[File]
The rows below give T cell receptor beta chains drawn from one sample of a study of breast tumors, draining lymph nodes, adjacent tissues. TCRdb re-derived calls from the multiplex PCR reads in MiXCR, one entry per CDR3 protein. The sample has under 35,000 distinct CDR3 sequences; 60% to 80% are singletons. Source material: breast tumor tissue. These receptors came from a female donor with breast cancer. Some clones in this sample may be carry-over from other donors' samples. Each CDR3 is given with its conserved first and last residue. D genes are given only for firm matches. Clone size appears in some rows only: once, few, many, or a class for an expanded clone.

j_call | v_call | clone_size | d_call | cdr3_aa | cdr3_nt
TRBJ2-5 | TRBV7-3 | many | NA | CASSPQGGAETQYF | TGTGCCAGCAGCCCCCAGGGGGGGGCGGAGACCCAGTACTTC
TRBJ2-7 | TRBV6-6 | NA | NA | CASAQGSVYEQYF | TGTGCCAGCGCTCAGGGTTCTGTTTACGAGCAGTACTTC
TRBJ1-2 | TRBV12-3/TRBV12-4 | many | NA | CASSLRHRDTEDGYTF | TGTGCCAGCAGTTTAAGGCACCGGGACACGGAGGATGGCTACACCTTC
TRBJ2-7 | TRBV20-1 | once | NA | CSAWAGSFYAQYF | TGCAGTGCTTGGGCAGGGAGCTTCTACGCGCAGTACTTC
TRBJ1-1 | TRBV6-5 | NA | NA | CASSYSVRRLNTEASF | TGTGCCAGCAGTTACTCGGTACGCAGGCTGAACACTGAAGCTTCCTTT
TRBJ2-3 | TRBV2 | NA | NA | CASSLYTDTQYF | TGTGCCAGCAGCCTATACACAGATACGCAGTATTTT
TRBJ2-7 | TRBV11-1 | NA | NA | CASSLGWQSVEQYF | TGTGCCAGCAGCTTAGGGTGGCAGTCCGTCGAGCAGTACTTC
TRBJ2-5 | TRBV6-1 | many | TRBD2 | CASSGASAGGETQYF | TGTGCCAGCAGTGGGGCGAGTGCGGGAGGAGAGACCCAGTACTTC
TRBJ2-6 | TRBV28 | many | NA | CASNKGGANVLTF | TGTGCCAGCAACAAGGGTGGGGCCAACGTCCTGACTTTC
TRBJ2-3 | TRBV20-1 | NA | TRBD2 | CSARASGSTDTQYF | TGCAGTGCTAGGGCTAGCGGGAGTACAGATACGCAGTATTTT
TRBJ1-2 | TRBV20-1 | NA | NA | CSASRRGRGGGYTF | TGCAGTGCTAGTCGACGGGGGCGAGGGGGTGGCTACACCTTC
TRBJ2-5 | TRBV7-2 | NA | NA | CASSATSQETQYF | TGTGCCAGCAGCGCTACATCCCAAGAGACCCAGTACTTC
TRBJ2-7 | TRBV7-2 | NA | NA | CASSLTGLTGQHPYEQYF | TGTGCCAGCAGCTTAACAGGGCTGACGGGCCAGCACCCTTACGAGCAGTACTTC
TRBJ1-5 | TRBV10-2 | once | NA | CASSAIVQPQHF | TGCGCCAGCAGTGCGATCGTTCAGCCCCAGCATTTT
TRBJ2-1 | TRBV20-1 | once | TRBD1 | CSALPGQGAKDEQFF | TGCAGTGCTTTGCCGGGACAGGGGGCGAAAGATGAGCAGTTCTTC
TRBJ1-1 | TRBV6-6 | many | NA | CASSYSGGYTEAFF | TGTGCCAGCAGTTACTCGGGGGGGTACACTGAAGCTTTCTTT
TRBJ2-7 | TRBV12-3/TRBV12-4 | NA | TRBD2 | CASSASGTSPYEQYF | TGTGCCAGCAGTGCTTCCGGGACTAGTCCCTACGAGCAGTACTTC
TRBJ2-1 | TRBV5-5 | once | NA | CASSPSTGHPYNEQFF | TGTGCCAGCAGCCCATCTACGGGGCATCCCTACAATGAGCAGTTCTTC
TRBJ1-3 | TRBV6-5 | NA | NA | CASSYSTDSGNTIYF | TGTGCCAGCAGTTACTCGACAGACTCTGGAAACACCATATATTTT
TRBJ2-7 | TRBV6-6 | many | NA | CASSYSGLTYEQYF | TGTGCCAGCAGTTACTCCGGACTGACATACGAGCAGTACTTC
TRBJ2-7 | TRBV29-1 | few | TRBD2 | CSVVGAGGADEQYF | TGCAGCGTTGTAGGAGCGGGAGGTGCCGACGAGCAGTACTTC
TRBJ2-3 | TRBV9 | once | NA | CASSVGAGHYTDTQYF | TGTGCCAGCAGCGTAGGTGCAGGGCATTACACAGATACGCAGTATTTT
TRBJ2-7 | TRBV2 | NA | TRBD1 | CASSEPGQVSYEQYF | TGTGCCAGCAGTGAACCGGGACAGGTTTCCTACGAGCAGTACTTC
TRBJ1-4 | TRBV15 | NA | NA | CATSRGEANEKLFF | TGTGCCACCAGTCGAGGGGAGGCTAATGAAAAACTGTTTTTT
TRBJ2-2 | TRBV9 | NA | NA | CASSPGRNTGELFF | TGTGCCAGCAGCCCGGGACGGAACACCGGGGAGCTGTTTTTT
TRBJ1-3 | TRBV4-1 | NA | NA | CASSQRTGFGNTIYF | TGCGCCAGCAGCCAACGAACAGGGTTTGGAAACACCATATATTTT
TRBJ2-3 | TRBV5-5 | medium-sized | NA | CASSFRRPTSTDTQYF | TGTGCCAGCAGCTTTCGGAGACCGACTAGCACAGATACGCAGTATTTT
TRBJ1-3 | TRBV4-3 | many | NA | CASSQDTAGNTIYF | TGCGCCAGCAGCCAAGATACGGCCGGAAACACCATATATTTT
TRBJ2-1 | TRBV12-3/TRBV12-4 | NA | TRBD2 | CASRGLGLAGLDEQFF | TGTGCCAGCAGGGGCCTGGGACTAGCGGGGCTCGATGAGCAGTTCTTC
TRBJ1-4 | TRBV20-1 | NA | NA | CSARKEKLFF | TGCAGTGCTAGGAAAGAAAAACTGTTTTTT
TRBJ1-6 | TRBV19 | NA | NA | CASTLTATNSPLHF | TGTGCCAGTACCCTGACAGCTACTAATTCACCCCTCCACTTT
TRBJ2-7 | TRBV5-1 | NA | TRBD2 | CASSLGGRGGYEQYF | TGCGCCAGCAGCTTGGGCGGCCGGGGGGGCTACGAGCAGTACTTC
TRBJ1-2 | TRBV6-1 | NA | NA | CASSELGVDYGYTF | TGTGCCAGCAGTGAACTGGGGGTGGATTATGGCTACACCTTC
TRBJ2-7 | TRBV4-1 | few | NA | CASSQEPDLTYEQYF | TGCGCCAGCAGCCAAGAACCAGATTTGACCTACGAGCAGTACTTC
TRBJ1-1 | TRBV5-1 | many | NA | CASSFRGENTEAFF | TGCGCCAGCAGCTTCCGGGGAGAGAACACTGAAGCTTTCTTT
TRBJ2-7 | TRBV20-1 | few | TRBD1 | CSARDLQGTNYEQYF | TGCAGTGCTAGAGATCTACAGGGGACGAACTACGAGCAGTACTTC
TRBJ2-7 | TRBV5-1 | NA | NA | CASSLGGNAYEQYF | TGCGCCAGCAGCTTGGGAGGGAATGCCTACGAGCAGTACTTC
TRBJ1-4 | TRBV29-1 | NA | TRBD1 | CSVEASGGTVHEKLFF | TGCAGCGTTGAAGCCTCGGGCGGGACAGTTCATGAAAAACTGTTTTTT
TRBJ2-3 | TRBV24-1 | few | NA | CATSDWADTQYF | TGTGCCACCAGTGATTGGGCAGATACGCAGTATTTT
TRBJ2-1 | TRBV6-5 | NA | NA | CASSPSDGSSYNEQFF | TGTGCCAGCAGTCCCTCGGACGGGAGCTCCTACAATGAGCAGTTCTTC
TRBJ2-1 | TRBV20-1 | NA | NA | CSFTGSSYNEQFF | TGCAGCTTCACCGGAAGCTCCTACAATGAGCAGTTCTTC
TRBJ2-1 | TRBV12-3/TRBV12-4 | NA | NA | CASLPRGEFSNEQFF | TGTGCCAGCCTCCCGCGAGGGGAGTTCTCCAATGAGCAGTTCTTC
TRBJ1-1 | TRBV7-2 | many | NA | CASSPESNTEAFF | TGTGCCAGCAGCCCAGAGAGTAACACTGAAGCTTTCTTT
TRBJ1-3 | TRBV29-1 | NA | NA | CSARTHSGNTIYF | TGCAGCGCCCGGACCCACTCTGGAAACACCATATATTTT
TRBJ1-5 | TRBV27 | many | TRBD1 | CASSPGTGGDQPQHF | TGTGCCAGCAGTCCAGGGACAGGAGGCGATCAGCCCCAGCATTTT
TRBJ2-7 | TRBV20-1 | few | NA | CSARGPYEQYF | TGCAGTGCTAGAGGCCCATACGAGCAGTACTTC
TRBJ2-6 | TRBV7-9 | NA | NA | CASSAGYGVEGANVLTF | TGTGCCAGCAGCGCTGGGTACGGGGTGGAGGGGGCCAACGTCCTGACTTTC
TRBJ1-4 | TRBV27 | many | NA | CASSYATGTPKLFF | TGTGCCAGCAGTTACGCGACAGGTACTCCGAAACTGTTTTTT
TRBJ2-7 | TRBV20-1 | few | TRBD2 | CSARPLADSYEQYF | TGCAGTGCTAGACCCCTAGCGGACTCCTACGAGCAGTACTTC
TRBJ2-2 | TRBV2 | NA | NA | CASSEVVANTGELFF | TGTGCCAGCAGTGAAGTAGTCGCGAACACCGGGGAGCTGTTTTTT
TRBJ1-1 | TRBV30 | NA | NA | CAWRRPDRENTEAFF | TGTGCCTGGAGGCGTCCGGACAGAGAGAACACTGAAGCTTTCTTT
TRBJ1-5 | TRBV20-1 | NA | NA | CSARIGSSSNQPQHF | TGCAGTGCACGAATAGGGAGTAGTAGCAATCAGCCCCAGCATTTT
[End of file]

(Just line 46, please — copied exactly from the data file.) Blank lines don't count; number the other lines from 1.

TRBJ1-3 | TRBV29-1 | NA | NA | CSARTHSGNTIYF | TGCAGCGCCCGGACCCACTCTGGAAACACCATATATTTT